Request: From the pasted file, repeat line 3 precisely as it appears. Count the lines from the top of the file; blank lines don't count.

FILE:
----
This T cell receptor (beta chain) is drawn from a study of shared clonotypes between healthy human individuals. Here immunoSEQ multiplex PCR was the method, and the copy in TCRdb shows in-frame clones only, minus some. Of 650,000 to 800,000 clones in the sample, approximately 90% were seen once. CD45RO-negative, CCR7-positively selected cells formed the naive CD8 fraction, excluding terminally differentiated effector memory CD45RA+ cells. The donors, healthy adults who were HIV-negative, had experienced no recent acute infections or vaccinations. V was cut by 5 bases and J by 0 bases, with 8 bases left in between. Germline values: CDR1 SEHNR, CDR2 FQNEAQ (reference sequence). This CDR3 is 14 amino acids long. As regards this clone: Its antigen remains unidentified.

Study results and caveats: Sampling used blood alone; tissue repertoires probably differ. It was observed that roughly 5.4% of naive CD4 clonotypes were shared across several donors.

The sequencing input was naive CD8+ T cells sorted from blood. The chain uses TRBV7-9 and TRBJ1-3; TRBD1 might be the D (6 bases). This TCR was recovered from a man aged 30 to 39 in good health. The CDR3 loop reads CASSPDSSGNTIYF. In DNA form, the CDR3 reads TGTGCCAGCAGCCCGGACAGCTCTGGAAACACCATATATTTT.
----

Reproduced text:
The sequencing input was naive CD8+ T cells sorted from blood. The chain uses TRBV7-9 and TRBJ1-3; TRBD1 might be the D (6 bases). This TCR was recovered from a man aged 30 to 39 in good health. The CDR3 loop reads CASSPDSSGNTIYF. In DNA form, the CDR3 reads TGTGCCAGCAGCCCGGACAGCTCTGGAAACACCATATATTTT.